Saturday, 17 September 2011

Dixon Turner/ Newmor Work Placement

I completed my three week work placement with Dixon Turner (UK name) or Newmor (International name) a couple of weeks ago now, but have been too busy since to blog about it! It's amazing how such a big contract wallcoverings company can be tucked away in little old Welshpool! The experience was definitely quite a contrast to working at Timorous Beasties (see the blog post here ) as it has so many departments and you have to think how things would look in hotels, offices and public spaces instead of homes.

I was shown around the factory on the first day which illustrates just how vast the production is! All of the wallcoverings are vinyl based and embossed to give hard wearing, textured finishes. All of the design work is done by just a handful of designers, which can be hand drawn or worked on a programme called AVA, which is digitally printed to test the results and then sent through to the Colourists at the proof press. The Colourists mix up the dyes by hand to give the same overall feeling as the digital sample, this is then sent to production. The company also do 'specials' for companies such as John Lewis, and 'You Chooses' where clients ask for a specific design and colour combination - so they are definitely kept on their toes!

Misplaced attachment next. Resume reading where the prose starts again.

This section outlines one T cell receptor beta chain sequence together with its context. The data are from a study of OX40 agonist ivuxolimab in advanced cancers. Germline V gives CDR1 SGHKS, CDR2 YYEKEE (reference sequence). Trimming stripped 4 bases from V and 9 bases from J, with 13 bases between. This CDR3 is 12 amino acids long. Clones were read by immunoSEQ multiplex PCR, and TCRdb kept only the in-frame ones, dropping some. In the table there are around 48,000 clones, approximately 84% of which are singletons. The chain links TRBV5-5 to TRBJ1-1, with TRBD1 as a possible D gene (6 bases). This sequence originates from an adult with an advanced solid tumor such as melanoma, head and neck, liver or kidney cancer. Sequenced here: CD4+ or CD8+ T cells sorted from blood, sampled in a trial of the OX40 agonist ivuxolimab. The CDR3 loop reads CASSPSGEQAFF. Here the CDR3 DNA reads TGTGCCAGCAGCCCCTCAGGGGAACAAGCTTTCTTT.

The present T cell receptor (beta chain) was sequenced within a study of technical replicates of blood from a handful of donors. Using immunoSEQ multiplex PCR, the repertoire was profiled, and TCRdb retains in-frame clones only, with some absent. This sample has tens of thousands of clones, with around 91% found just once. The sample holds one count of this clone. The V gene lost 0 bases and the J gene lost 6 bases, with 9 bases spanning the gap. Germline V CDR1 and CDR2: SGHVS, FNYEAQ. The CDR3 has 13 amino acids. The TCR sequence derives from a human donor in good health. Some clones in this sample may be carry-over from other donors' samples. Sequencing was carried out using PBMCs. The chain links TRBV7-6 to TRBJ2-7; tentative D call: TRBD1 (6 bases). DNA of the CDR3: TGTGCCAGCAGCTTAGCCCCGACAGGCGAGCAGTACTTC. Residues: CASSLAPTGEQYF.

Newmor Design Studio

Whilst at the company, one of my main tasks was to conduct a sales analysis and produce a display board to present the findings. Using my findings, I was then asked to re-colour one of the plain shade cards, 'Matrix,' taking off irrelevant colours, rearranging the palette and introducing new colours to update it. I did this using a programme called AVA which is quite complex but very useful, and the digital printer. This task involved many stages and reviews but was very satisfying when I could see the results.

One of my sales analysis boards

The digital printer for sampling

Amongst other tasks, I spent three days with the colourists, where I was asked to colour match digital samples for the new domestic range. I really enjoyed this as it was very hands on and messy! However, it was also great to see another aspect of the company and get to grips with the machinery and raw materials. It was also exciting to see how my own colours turned out as each layer of the design built up. I'm hoping I may see one of my colourways in the final cut!

Colourist Ann and the dye mixing bench

The dye bench

Russel and the proof press

I had a great experience at Newmor, learnt so much and can't thank everyone enough for welcoming me and helping me soak up lots of knowledge! Take a look at the Newmor website.

(I haven't put too many photos of the work I undertook here as much of it is yet to be released and I'd hate to ruin the surprise!)


  1. I like the post Em, Why does the colourist have to wear a hi vis vest? (just out of interest)

  2. Thanks Kev. Well that part is basically in the factory. The rollers that go onto the proof press are very big and heavy and have to be lifted with a forklift and then with a pulley system - so there is a lot more movement and heavy duty machinery and equipment than you might expect.